Soul Sunday - In your darkest hour

The dark moments of our life. We dread them. We avoid them at all costs. We pray, we grumble, we complain, we cry, we decide we just won't (or can't). No one really tells us about the darker times we'll experience in life.

As humans, we see the darkest times for many people. We see it from the outside. Think about this - when's the last time you've seen someone hurt? I see people hurt, I soak in their emotions and my heart swells up. Sometimes - I become emotional because it's so much, everywhere, constantly, and I'm overwhelmed with compassion.

Those in the darkest hours, don't always show it, in fact they rarely show it. They cover it up with a smile, a new handbag, a inspirational Facebook post, etc. But I can see it. Because I've been in the darkest hour. And I know what it feels like, what it looks like, and what it does to us.

And sometimes people are very outward in the darkest moments. They use drugs, sex, anger, self-harm and hate to create an alternate world, full of pain to cope with their pain.

In the darkest hour - you can be broken. Ahh - a emotional state I know all to well in this season. Broken to the point where all you can do is cry out to God. You can be lonely. So lonely that in a room full of people or constantly communicating with a spouse - you still feel like no one really understands you, or even worse that no one really wants to hear you continue to painfully verbalize your feelings of confusion and anger. You can be depressed - where life seems to be happening all around you, but not to you. You are in a stand still...waiting for your emotions to match your greatest needs.

Here are some things I've learned while getting through my own darkest hours...

  • Be grateful - It doesn't take more than five minutes to sit down and write down a gratitude list. A quick list of at least ten things you appreciate, love and enjoy about life. In my darkest hour I try to be as simple as possible. Some days I'm only thankful I'm able to have a cup of coffee, or yoga pants. But it helps me to realize that absolutes (everything, nothing, always, etc.) are grey and I do have some things going right.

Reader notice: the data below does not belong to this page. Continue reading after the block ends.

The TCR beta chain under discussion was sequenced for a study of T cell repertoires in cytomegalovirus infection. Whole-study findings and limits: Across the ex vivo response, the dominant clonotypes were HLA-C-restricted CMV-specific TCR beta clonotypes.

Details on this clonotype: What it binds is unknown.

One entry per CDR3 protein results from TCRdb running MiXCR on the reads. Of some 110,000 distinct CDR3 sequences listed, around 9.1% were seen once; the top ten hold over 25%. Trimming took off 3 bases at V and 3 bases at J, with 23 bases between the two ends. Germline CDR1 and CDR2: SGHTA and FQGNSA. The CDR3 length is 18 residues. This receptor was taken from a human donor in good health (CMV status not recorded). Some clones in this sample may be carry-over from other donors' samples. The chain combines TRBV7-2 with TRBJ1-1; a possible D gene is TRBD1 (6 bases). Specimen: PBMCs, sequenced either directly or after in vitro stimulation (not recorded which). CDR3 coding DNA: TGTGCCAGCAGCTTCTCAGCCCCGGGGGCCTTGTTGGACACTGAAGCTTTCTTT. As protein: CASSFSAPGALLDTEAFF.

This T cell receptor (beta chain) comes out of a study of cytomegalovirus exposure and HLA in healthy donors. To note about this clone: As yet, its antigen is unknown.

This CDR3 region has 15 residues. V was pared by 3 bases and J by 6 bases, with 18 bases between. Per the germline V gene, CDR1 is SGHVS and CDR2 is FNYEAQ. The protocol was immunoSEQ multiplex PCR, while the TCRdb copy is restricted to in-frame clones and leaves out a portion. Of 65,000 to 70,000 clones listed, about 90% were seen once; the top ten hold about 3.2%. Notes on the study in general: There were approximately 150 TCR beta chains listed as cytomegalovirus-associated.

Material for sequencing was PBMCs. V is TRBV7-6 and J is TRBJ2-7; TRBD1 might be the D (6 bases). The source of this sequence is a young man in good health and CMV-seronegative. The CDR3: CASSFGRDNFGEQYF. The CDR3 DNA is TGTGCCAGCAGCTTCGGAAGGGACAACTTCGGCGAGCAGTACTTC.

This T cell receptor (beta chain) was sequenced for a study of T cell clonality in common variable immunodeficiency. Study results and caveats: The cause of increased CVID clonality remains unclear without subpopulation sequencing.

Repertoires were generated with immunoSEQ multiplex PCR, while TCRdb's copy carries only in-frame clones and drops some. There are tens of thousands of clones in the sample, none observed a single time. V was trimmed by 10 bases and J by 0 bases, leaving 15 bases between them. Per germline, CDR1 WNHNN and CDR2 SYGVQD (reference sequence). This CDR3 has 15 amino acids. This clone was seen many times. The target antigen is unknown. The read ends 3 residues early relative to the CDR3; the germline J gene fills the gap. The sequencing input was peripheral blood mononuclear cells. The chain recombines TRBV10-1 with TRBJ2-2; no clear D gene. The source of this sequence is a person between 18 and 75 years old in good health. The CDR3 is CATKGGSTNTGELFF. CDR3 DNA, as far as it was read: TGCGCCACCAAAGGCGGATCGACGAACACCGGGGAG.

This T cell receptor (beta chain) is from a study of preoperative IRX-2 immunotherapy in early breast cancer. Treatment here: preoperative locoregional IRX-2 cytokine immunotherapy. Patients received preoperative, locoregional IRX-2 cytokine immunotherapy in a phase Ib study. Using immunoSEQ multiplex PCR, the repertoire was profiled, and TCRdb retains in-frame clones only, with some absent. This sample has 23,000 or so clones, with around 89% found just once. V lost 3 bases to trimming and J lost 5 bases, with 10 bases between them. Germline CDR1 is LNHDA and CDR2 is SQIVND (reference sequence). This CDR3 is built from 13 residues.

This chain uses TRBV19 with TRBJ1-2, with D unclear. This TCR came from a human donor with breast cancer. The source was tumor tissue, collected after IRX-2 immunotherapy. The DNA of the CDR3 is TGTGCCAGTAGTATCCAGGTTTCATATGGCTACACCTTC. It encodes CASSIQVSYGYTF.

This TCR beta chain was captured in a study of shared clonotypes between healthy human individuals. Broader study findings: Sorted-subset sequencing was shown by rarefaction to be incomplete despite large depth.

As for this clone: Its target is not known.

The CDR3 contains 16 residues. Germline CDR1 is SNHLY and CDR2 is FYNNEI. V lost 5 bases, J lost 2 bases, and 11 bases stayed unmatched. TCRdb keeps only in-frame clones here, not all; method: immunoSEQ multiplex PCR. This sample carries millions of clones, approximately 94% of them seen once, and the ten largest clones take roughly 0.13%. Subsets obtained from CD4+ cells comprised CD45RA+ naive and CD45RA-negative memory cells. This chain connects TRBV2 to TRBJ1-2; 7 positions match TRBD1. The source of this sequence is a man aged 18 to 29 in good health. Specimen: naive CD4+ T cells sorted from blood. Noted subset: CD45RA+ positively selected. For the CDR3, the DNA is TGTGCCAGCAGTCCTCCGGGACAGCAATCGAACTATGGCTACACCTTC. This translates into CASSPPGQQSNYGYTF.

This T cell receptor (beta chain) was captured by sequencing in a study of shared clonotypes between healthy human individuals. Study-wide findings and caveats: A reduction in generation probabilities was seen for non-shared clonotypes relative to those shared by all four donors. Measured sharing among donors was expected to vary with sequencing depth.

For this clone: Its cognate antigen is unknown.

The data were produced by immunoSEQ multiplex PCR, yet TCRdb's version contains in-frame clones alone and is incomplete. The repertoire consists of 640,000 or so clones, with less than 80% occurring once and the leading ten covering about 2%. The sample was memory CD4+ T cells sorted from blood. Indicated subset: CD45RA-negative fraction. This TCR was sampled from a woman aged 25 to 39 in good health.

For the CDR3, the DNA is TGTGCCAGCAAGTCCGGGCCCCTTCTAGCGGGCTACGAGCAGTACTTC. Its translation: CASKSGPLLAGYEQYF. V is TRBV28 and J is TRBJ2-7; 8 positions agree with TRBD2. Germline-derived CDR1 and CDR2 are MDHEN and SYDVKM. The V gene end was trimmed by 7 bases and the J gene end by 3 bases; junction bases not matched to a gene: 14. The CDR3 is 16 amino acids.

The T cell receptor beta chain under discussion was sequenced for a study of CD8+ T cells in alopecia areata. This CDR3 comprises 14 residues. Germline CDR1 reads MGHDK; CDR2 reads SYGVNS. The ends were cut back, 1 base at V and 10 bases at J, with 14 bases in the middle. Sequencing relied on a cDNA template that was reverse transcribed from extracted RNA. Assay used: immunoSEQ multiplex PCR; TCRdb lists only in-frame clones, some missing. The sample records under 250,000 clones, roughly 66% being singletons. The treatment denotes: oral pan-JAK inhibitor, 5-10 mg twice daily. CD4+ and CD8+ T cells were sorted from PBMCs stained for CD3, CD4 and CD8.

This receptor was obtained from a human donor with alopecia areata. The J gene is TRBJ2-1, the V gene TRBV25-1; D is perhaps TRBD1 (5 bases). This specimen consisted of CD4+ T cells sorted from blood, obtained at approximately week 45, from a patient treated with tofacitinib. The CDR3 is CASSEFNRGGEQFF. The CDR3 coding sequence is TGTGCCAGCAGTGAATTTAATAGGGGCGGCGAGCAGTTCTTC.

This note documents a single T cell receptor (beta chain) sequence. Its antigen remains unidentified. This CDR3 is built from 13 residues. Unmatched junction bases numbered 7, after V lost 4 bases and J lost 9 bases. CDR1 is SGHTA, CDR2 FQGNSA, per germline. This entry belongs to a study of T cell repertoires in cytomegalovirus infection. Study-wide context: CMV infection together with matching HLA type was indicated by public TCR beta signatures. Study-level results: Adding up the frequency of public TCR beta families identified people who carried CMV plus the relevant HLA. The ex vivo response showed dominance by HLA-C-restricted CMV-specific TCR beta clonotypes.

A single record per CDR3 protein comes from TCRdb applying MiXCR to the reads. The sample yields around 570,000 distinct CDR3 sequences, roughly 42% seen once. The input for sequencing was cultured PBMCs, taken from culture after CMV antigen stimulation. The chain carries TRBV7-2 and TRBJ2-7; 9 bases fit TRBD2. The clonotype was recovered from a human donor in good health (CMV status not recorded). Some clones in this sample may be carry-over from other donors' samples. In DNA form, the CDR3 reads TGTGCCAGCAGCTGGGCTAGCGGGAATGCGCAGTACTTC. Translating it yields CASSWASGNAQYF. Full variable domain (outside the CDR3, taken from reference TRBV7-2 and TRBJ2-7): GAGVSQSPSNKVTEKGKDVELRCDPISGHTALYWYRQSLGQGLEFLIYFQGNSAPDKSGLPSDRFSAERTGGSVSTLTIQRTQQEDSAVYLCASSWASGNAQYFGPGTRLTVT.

• Pay closer attention to my thoughts - I loved the movie the War Room. From a spiritual aspect it discusses the importance of filling up your 'weaponary' with Gods truth versus the enemies lies. In a non-spiritual aspect - it's using CBT! Changing your words, even without feelings attached so that you can speak more positively about your situation. 
  • Being patient - This one right here. *sigh* Sometimes our darkest hour seems so long, because we ourselves drag it out. We try to take shortcuts, avoid making positive changes, complain and grumble all day, ask God why, when, and how over and over again. To be patient means we wait without complaining. We trust that the God is working or the universe is unfolding as it should.
In my own words "Avoid the quick, fastnasty resolve, roll with the funk - ride it out and change your thoughts. Look for God in it"

Now don't get me wrong - these things don't always help me feel dramatically better. Especially in my darkest hours. But they do help me ride the funk out and get to a better place - even if for a few hours. But these are skills I've learned and practiced, tried and true -  and now filled with  compassion spilling over, for seeing others in their darkest, how blessed am I --

I am in the business of teaching others how to get through their darkest hours.

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